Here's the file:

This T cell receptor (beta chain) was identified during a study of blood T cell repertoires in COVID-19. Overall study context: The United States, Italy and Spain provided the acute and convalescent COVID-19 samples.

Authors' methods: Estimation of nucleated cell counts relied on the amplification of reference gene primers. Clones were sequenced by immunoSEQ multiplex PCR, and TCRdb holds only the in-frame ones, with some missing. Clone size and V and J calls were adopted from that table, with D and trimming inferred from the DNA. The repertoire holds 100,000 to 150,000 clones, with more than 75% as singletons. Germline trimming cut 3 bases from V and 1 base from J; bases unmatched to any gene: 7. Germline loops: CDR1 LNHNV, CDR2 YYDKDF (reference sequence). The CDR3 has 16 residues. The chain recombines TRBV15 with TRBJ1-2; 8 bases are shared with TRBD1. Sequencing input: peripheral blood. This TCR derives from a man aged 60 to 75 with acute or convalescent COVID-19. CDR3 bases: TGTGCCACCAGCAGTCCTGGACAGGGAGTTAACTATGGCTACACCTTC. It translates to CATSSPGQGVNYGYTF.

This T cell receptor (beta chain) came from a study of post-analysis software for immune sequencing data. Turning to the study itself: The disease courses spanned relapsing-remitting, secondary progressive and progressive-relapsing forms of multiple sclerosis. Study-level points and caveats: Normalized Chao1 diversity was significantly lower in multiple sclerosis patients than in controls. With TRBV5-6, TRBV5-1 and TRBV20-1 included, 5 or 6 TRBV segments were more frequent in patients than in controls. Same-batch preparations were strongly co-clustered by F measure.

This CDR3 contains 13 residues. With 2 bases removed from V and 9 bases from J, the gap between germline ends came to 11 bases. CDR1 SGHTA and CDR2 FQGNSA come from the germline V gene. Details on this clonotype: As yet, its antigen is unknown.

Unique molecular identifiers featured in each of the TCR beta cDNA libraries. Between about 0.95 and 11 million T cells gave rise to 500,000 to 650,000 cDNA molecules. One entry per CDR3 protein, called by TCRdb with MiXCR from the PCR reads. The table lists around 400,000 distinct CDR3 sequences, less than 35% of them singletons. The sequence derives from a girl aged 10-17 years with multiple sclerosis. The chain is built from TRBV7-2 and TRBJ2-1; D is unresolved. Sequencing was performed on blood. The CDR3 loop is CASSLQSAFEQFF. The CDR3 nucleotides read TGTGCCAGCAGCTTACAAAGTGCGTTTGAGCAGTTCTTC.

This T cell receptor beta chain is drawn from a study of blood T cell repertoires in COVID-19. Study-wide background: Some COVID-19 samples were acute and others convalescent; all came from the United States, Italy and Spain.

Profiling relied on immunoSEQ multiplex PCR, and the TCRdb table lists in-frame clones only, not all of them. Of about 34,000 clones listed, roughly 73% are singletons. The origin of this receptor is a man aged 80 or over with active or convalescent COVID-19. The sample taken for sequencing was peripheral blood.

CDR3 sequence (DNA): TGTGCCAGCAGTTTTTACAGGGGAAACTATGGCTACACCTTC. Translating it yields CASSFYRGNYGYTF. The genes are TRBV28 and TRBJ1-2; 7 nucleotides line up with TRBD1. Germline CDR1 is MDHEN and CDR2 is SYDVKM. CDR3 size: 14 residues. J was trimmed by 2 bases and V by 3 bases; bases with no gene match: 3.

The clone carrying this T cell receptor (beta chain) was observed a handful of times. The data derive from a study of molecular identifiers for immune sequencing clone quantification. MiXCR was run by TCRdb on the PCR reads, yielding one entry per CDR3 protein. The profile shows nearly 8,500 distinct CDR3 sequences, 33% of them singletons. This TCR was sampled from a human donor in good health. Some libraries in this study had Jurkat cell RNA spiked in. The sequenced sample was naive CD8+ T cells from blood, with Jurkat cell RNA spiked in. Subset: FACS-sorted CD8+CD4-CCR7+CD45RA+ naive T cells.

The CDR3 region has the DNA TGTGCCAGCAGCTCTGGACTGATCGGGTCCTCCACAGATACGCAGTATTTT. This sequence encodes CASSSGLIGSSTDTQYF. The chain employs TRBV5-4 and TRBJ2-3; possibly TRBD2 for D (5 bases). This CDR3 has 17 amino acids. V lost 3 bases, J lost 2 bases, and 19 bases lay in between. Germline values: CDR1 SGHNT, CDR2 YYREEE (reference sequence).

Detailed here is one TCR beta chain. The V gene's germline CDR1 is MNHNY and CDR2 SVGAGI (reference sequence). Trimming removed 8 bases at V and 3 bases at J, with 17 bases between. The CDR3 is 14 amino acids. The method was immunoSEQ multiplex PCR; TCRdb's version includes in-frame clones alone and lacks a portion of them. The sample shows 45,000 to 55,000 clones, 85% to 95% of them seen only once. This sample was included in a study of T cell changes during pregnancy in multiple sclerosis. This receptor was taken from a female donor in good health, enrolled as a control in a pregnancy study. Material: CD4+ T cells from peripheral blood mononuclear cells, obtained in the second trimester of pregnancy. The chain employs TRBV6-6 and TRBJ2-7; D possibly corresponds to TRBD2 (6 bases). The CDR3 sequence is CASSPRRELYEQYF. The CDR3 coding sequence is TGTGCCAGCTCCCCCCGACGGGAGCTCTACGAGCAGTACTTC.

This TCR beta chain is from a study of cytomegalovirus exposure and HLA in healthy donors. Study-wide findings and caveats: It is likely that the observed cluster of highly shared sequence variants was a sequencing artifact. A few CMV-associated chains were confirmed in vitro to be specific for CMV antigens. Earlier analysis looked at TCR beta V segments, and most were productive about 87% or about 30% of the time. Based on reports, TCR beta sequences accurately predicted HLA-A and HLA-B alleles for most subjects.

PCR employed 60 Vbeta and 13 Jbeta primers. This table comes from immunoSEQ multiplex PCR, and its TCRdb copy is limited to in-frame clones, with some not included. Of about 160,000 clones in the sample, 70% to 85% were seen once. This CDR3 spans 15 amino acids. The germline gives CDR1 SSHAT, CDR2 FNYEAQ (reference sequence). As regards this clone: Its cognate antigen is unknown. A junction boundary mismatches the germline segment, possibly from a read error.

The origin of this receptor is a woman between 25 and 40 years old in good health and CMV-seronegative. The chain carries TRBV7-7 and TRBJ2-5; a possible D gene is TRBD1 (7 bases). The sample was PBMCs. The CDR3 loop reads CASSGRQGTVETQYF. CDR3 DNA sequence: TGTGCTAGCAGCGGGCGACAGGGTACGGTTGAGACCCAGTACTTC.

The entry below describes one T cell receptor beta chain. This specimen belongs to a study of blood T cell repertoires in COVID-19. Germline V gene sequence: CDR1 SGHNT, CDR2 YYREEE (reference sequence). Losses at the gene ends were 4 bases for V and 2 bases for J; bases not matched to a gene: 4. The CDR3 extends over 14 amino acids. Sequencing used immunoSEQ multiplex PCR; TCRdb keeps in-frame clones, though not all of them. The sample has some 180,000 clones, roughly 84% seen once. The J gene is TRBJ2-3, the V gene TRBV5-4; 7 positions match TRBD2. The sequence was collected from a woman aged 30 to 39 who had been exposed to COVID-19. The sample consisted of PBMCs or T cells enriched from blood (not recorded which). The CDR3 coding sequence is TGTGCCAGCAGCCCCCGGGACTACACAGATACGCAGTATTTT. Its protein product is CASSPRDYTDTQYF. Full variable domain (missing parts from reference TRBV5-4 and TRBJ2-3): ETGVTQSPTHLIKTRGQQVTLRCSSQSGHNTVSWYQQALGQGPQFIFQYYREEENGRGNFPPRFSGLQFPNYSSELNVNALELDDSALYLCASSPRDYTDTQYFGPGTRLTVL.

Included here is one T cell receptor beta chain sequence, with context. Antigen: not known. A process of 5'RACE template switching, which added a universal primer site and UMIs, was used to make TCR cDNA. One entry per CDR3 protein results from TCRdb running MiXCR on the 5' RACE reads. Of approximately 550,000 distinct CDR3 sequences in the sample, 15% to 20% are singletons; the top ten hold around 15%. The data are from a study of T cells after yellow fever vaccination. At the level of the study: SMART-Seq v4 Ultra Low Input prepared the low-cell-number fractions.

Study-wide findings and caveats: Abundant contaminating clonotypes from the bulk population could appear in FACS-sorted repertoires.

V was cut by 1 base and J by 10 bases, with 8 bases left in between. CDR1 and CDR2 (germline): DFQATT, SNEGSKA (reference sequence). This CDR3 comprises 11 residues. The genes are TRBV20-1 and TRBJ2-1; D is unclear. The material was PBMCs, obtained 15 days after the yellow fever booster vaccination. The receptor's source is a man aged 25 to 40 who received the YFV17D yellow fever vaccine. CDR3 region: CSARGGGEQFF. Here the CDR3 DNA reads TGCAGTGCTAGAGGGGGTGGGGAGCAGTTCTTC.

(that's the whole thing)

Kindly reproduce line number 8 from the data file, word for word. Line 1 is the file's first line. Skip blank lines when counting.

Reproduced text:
CDR3 sequence (DNA): TGTGCCAGCAGTTTTTACAGGGGAAACTATGGCTACACCTTC. Translating it yields CASSFYRGNYGYTF. The genes are TRBV28 and TRBJ1-2; 7 nucleotides line up with TRBD1. Germline CDR1 is MDHEN and CDR2 is SYDVKM. CDR3 size: 14 residues. J was trimmed by 2 bases and V by 3 bases; bases with no gene match: 3.